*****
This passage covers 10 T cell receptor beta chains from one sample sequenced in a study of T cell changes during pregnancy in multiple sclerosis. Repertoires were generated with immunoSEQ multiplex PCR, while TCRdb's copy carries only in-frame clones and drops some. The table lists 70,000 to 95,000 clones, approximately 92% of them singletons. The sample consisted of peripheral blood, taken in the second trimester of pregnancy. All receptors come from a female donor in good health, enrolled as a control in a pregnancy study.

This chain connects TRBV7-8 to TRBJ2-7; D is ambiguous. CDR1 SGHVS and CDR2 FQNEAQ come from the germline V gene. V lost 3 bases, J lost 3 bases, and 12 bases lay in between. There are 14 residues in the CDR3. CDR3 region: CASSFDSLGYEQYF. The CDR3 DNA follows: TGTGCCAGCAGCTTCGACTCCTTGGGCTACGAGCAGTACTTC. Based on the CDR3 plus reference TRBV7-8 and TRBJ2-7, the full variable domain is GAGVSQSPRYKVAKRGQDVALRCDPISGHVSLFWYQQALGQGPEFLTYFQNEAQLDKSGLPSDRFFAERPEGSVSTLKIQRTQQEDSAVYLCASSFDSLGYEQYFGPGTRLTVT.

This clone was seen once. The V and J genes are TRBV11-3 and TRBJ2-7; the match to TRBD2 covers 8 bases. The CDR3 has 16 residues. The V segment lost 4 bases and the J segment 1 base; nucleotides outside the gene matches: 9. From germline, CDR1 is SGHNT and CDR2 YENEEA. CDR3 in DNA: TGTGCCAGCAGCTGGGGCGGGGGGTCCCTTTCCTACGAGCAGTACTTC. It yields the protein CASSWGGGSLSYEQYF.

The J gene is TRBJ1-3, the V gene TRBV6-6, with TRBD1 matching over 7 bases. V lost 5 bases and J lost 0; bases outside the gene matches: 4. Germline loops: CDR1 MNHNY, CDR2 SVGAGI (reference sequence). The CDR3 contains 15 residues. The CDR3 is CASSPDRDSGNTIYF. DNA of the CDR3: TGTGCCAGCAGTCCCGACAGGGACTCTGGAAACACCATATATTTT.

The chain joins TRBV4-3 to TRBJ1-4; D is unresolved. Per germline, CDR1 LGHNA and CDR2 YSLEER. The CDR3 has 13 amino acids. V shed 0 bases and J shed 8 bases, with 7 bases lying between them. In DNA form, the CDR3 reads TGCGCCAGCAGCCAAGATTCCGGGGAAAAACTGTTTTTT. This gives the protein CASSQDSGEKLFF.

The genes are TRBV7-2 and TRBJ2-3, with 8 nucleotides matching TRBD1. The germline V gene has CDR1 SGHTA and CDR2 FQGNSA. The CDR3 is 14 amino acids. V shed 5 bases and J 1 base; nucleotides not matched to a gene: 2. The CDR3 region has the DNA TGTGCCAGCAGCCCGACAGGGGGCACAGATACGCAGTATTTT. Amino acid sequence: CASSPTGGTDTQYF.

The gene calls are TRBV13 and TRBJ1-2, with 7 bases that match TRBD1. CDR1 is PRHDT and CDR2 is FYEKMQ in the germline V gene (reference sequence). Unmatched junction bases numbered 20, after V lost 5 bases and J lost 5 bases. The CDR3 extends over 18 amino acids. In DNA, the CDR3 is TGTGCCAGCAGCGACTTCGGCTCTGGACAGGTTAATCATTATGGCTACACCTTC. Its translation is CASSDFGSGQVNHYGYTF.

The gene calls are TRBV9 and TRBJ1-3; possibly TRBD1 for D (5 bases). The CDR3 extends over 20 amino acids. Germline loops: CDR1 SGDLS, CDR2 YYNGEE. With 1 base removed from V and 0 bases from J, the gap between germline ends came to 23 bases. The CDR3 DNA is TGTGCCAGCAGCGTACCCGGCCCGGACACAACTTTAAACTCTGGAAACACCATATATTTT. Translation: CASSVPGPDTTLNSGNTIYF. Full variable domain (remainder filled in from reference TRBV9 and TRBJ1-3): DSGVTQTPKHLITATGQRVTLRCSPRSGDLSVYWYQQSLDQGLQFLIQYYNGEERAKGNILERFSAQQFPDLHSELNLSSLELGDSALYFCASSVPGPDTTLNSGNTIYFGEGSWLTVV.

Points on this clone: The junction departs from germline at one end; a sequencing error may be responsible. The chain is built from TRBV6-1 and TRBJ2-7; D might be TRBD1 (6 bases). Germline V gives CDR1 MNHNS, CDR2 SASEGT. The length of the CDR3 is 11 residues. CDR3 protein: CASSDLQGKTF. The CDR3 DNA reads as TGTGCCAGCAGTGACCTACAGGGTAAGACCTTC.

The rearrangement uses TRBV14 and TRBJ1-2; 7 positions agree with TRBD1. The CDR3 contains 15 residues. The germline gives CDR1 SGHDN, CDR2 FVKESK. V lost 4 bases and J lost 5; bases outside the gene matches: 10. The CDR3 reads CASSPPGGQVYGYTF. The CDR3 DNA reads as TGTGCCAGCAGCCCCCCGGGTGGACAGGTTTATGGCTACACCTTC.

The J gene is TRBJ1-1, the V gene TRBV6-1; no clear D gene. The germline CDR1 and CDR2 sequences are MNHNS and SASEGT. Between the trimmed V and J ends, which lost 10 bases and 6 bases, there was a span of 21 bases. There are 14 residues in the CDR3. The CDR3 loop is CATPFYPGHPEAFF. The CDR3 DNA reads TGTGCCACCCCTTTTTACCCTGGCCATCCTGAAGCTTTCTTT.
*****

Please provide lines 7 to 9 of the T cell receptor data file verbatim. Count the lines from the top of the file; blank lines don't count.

The gene calls are TRBV13 and TRBJ1-2, with 7 bases that match TRBD1. CDR1 is PRHDT and CDR2 is FYEKMQ in the germline V gene (reference sequence). Unmatched junction bases numbered 20, after V lost 5 bases and J lost 5 bases. The CDR3 extends over 18 amino acids. In DNA, the CDR3 is TGTGCCAGCAGCGACTTCGGCTCTGGACAGGTTAATCATTATGGCTACACCTTC. Its translation is CASSDFGSGQVNHYGYTF.

The gene calls are TRBV9 and TRBJ1-3; possibly TRBD1 for D (5 bases). The CDR3 extends over 20 amino acids. Germline loops: CDR1 SGDLS, CDR2 YYNGEE. With 1 base removed from V and 0 bases from J, the gap between germline ends came to 23 bases. The CDR3 DNA is TGTGCCAGCAGCGTACCCGGCCCGGACACAACTTTAAACTCTGGAAACACCATATATTTT. Translation: CASSVPGPDTTLNSGNTIYF. Full variable domain (remainder filled in from reference TRBV9 and TRBJ1-3): DSGVTQTPKHLITATGQRVTLRCSPRSGDLSVYWYQQSLDQGLQFLIQYYNGEERAKGNILERFSAQQFPDLHSELNLSSLELGDSALYFCASSVPGPDTTLNSGNTIYFGEGSWLTVV.

Points on this clone: The junction departs from germline at one end; a sequencing error may be responsible. The chain is built from TRBV6-1 and TRBJ2-7; D might be TRBD1 (6 bases). Germline V gives CDR1 MNHNS, CDR2 SASEGT. The length of the CDR3 is 11 residues. CDR3 protein: CASSDLQGKTF. The CDR3 DNA reads as TGTGCCAGCAGTGACCTACAGGGTAAGACCTTC.